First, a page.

As Kerala continues to assess the costs and responses to the pandemic, Pulapre Balakrishnan reflects on two potential post-covid challenges—changing migration patterns, and our self-sufficiency in essential commodities.
As the crisis induced by the spread of the coronavirus enveloped the country, Kerala attracted international recognition for the handling of the infection by its government. This is well-deserved. Actively led by the Chief Minister, the government has responded with determination and creativity to the contagion even as it spread rapidly, leaving the state with a relatively high number of infected persons in relation to population. Although Kerala and Maharashtra had equally high numbers in the initial stage, the spread of infection was handled efficiently, and at the time of writing this, Kerala has the lowest recorded death rate from COVID-19. i.e., the number of deaths in relation to cases of infection. A robust and effective public health system has so far managed to contain community spread. The public policy response comprising isolation of the infected, quarantining of those they had been in contact with, and early implementation of social distancing within the population appears to have worked to good effect.
Successful containment of the spread of the disease will not, however, end for Kerala the problems arising from the consequences of the pandemic. While the latter is bound to have many after-effects, the most pressing will be the economic impact. Two of these may be identified. The first is a possible impact on migration patterns. At the initial stage, the largest number of infected persons had returned from the Gulf, as was also the first Malayali who succumbed to COVID-19. Clearly, the region they had travelled from was a hot-spot of the virus. This is likely to have some impact on the decision to migrate in the future. That Malayalis are risk-averse when it comes to contagious diseases was demonstrated by the public most sharply in Kozhikode during the outbreak of the Nipah virus in 2018, and in the self-regulating behaviour that can be observed today. Were migration to the Gulf to decrease sharply, it will initially have an impact on income and employment. (I here refrain from speculating on some possible beneficial effects of less migration, such as on wages and consequently on production.) That said, the decision whether to migrate or not may not be entirely the Malayali’s choice. Epidemics bring forth a tendency to keep out migrants, and expatriate labour may not be so welcome in the Gulf countries anymore, a tendency mirroring a wariness to migrate that is likely to emerge in Kerala. The Arabian Gulf region has already been affected by a decline in oil prices even before the emergence of the pandemic, leading most noticeably to a tightening of the government budget in Saudi Arabia. The boom in the Gulf is over, and the region can no longer be treated as a vent for Kerala’s surplus labour. If employment is to be provided for this cohort, it would largely have to be found within the state. This calls attention to the need for a creative public policy response.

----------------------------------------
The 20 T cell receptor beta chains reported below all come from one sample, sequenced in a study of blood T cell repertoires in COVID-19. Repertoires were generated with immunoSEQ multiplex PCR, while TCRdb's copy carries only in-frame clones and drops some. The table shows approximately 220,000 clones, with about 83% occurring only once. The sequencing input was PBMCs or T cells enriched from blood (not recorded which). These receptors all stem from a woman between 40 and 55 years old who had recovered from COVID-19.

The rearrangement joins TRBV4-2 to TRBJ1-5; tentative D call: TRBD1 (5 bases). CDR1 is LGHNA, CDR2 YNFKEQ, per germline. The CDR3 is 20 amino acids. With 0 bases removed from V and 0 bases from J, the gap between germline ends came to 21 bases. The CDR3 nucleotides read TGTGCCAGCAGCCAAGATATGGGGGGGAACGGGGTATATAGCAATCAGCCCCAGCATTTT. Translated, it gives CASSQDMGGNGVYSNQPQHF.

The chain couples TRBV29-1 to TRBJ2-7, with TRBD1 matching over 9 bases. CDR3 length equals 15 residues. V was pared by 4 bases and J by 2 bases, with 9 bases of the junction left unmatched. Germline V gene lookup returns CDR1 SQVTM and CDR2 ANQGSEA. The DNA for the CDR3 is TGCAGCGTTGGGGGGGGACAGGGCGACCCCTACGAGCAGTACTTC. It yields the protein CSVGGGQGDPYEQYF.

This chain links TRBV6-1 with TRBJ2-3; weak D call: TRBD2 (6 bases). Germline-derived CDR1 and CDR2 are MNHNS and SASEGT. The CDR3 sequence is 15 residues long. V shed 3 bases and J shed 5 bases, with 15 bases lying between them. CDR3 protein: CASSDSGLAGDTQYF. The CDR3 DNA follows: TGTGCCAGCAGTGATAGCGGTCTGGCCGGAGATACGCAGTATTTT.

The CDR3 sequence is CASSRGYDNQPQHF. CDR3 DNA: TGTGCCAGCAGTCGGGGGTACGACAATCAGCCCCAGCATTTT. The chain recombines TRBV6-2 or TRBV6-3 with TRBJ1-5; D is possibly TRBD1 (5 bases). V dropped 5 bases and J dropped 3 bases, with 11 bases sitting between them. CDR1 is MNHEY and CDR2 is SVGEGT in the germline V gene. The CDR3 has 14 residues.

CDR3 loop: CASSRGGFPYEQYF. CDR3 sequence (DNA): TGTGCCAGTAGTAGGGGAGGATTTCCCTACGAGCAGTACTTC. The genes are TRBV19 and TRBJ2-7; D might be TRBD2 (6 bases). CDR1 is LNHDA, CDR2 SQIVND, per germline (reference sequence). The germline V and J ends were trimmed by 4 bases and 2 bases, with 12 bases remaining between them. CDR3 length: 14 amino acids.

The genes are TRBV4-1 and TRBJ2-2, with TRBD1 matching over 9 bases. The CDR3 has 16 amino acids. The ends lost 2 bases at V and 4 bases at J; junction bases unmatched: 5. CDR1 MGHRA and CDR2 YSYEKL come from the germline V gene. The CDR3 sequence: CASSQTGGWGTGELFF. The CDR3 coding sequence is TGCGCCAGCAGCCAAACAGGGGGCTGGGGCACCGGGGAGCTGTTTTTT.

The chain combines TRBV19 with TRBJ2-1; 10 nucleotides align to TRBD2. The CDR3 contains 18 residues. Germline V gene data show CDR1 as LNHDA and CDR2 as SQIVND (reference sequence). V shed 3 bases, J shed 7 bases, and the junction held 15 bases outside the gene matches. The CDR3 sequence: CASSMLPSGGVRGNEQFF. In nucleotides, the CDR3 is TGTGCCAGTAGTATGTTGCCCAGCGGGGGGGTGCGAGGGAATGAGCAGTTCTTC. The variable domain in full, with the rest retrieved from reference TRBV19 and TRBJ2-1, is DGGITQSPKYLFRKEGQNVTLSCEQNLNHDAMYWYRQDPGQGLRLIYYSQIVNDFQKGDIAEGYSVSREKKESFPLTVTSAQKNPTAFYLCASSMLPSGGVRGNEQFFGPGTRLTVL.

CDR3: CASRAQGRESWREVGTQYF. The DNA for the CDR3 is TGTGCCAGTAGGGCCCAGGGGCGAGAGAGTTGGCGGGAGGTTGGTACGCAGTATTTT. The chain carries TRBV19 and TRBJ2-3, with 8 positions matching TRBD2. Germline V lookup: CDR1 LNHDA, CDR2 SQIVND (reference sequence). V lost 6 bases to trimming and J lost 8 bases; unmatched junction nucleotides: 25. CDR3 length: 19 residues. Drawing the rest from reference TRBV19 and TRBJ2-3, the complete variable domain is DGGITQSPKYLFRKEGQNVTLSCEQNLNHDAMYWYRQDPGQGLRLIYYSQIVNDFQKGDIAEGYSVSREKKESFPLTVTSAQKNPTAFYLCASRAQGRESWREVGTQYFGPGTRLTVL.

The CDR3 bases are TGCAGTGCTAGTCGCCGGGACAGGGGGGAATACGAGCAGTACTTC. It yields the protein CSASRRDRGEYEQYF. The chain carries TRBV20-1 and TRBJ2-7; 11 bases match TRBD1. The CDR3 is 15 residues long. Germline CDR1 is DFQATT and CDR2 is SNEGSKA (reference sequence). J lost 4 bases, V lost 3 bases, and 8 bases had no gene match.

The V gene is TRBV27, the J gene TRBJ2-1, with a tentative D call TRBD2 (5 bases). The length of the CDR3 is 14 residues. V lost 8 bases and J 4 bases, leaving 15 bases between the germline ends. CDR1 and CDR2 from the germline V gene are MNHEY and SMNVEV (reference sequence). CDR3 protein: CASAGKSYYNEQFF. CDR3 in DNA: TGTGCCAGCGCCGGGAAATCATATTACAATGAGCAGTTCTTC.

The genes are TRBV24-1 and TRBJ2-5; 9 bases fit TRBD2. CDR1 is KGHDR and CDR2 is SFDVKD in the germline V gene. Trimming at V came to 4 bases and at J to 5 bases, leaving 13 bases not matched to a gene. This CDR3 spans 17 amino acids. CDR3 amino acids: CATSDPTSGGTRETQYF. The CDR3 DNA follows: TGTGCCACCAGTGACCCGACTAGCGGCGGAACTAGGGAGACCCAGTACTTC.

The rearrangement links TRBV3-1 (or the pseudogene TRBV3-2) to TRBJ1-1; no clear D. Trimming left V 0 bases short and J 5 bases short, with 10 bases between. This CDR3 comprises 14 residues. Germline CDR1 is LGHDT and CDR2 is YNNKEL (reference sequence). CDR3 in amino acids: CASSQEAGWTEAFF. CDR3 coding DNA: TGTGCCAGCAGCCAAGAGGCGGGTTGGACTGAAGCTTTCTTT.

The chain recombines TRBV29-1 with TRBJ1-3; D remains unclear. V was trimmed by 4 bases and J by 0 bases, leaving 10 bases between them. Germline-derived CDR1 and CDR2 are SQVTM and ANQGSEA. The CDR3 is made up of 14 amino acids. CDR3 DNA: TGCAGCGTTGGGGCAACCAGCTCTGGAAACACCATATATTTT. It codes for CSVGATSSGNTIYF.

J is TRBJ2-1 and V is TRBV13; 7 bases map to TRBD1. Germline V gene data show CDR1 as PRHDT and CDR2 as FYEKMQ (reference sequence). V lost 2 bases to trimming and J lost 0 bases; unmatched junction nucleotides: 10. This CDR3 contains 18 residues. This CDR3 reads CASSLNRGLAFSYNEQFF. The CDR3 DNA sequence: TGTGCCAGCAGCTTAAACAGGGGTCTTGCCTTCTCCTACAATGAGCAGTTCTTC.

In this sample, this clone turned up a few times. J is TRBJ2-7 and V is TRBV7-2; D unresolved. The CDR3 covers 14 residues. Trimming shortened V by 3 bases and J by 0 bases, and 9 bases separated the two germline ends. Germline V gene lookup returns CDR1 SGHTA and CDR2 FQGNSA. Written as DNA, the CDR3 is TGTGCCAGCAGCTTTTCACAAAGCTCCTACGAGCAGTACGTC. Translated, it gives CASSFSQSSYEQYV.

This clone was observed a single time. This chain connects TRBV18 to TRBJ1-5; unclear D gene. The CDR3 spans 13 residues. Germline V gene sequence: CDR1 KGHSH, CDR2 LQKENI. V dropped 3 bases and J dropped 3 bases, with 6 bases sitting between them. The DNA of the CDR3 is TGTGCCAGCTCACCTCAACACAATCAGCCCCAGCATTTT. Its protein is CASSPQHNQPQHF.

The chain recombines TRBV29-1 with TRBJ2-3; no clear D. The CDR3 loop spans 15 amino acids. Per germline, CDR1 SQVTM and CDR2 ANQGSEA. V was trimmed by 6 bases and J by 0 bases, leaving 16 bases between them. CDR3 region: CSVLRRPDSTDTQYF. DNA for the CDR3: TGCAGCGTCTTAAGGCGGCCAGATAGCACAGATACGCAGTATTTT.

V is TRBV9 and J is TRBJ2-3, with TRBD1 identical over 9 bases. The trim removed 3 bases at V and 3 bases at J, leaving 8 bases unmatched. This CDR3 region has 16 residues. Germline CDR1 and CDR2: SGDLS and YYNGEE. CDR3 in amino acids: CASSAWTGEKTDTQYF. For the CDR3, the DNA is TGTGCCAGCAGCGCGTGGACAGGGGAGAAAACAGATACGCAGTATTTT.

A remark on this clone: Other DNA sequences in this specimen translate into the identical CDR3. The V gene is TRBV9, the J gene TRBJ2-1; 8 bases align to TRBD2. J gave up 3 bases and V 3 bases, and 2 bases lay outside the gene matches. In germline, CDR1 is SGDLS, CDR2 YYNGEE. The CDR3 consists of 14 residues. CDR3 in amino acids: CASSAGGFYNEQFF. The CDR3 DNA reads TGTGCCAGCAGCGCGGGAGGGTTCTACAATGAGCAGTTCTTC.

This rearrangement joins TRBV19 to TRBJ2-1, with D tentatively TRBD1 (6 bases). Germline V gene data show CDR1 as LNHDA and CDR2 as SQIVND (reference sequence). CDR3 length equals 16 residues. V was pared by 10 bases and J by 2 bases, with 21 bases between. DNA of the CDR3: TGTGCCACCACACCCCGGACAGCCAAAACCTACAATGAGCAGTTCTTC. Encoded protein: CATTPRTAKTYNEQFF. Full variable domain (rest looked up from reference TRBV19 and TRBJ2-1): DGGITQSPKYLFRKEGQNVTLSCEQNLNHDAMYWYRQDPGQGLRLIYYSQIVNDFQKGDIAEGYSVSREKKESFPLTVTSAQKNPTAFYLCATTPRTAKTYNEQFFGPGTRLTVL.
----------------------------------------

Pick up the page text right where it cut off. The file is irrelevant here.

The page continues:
The second of the challenges looming before Kerala may be illustrated by reference to an incident that occurred at the early stage of the COVID-19 crisis. As soon as it became known that infections were spreading in Kerala, the neighbouring states closed their borders. Although assurances were given that carriers of essential supplies would be allowed passage, some disruptions have taken place. Prices of some essentials, it has been reported, had risen a week into the lockdown, signalling a weakening of the supply chain. Chief Minister Vijayan is reported to have approached his counterparts in the neighbouring states to secure free movement of essential commodities into Kerala (and of persons requiring medical attention from Kerala into Karnataka). It is not clear as yet what the outcome has been. I have not come across any other state having to seek central intervention to ensure its security, pointing to Kerala’s somewhat unique position in being short of essential items of consumption. Very early in the lockdown, the head of Kerala’s trade association had warned that a prolonged lockdown would seriously threaten the state supply position for rice, pulses, oil, vegetables, and sugar—in short, Kerala would be unable to meet its food demands domestically.